As private businesses are growing and the number of transactions between parties governed by English law are increasing, the next topical issue would be dispute resolution (arbitration). Therefore, we would need English and Welsh legal expertise.

London is the hub of Magic Circle and other prominent international law firms. We already have a good relationship with some of the large firms based in London and have worked with them on investment projects and funding of international projects. I am confident that such cooperation will continue.

Do clients prefer smaller local firms or larger international networks?

We don’t have many international firms in Belarus. The legal market is dominated by Belarusian local law firms and regional networks of the Baltic States. Clients make their decisions based on availability and competence. Also competitive price is an inevitable factor when choosing a law firm. Belarusian local firms offer a more competitive price as opposed to larger international firms. Our market is however smaller and less attractive than Ukraine and Russia.

What are the practice areas you definitely think a foreign firm would find business in?

There is a huge potential for outsourcing and software IT development. I have seen a dynamic growth of the local High Tech Park and I can confidently state that this project has great potential. The High Tech Park is a unique hub with an excellent opportunity to develop the manufacturing sector and further research.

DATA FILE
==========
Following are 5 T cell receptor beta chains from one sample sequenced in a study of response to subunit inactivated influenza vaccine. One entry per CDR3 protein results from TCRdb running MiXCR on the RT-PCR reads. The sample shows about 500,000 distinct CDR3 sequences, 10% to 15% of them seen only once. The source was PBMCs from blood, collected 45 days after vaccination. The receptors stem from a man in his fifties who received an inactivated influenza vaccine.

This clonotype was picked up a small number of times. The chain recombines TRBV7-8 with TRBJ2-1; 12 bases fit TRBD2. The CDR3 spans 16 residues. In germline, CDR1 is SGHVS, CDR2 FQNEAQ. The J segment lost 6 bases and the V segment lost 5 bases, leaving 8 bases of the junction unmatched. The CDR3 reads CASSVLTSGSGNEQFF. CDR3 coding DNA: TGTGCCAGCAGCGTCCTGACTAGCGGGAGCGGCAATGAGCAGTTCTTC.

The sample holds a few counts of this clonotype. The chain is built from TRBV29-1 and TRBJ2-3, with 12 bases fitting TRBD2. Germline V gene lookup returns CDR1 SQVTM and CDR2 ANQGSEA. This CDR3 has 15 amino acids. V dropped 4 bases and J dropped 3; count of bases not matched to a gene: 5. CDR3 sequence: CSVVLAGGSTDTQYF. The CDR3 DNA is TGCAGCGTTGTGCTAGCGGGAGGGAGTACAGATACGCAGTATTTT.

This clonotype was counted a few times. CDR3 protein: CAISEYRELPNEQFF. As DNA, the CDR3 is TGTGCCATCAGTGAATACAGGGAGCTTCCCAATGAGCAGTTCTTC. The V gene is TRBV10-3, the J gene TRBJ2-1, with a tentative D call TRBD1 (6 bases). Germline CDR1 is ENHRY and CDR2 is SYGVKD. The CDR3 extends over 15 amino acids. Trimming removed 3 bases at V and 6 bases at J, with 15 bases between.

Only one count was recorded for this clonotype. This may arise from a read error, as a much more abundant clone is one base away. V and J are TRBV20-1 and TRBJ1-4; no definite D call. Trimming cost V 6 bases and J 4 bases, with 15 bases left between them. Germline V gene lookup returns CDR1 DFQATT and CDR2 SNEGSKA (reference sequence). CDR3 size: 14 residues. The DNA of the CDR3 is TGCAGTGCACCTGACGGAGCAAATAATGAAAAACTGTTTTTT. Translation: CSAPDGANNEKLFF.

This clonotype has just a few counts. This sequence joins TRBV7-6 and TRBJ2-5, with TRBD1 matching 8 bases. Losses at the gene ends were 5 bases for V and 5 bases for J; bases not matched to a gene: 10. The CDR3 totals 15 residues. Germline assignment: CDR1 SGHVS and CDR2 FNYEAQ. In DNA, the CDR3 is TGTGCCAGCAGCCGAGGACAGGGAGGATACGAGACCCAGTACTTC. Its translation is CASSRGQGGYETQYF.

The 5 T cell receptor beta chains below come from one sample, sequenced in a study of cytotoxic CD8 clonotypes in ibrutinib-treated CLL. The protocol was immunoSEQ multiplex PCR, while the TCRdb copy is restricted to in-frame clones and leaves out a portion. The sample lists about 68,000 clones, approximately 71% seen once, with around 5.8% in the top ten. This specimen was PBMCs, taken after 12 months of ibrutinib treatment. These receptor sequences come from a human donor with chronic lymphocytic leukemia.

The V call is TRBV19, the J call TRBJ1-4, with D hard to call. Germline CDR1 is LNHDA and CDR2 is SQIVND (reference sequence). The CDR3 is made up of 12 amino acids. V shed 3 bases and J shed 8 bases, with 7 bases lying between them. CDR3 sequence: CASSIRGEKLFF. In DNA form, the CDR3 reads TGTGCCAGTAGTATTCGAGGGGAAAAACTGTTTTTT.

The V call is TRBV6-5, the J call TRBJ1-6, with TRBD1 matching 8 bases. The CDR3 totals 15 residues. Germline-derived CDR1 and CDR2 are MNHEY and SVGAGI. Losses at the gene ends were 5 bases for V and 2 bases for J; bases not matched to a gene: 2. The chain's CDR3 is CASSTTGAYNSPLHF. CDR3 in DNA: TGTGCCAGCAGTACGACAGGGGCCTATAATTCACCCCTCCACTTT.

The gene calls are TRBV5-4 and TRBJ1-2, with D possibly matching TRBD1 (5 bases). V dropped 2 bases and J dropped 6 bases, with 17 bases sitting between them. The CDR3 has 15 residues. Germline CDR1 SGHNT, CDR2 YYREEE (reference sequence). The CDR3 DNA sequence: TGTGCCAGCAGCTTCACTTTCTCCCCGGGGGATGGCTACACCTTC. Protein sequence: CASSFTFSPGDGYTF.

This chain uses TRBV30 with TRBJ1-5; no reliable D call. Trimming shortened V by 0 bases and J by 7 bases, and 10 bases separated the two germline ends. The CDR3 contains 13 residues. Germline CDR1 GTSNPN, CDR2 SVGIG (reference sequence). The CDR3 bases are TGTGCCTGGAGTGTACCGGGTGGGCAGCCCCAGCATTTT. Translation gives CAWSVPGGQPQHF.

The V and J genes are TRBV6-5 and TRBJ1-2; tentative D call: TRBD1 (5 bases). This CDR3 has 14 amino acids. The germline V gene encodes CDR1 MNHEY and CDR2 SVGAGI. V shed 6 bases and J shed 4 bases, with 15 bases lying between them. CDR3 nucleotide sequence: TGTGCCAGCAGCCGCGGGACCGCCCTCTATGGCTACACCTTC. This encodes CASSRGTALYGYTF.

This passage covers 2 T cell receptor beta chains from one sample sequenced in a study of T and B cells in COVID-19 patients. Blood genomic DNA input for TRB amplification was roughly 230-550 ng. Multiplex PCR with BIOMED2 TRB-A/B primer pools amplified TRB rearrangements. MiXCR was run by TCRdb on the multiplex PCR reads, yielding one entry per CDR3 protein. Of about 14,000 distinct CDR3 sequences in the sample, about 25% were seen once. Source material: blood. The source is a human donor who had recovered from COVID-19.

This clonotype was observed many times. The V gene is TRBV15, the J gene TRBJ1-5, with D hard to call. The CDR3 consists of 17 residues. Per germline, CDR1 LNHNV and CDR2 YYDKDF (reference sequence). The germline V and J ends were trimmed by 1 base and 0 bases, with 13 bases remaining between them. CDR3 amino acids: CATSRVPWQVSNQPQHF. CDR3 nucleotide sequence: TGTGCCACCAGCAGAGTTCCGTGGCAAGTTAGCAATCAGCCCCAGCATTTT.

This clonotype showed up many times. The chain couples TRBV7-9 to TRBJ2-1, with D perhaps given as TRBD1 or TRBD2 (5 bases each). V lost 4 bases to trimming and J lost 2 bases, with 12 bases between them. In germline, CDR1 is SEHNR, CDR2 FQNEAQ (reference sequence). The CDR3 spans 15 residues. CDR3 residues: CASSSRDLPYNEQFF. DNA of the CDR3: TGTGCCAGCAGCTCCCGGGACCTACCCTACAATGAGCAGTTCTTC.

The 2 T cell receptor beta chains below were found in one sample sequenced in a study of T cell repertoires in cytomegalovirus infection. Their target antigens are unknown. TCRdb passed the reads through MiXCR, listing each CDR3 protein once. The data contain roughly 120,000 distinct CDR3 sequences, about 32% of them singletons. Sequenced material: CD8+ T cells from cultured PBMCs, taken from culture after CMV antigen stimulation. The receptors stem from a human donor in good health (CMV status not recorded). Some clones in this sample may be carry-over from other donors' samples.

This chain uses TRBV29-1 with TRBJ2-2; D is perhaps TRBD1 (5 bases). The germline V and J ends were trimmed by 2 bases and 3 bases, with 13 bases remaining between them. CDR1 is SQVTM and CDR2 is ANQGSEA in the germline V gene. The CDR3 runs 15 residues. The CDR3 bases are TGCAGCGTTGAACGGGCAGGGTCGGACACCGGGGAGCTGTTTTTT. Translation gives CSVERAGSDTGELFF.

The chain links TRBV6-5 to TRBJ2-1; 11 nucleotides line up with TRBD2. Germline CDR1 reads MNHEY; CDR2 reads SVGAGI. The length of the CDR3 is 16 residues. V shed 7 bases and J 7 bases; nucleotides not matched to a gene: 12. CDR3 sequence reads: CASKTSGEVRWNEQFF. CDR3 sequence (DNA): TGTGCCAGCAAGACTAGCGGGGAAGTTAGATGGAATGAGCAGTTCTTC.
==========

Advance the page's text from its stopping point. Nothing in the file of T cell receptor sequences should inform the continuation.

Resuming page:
We have experienced some positive changes to the tax system . The reform was aimed to simplify and develop a transparent system. Tax relations are being dealt with on the basis of their nature rather than the form. Antitrust institutions are also developing. Corporate laws borrow from English law, in particular in shareholder agreements, which allows to structure the same investments more effectively.

Are you aware of any changes that may affect or changes that took place and had an impact on the profession and practice rights in your country?

There was a recent reform of the legal profession in Belarus. Advocates can provide any kind of legal assistance including representation in any court to any physical or legal person on any legal matters. The “Law on Advocacy 2012” restricts appearance in any Belarusian court to advocates and state employees.

Legal advisers can provide legal advice on issues related to the establishment, operation and closure of corporations and on issues related to business activities of physical persons including the provision of advice and preparations and examination of documents.

Finally, what are your recommendations for visitors to the country?

Belarus is famous for its wildlife, natural beauty and hospitality. You can enjoy our magnificent nature reserve - the oldest forest in Europe “Belovezhskaya Pushcha”, Europe’s largest wetlands, and our many rivers and lakes. Belarus is often called the “blue-eyed country” for its thousand lakes and “lungs of Europe” thanks to its forests.

These views are the views of the author and not those of the Law Society.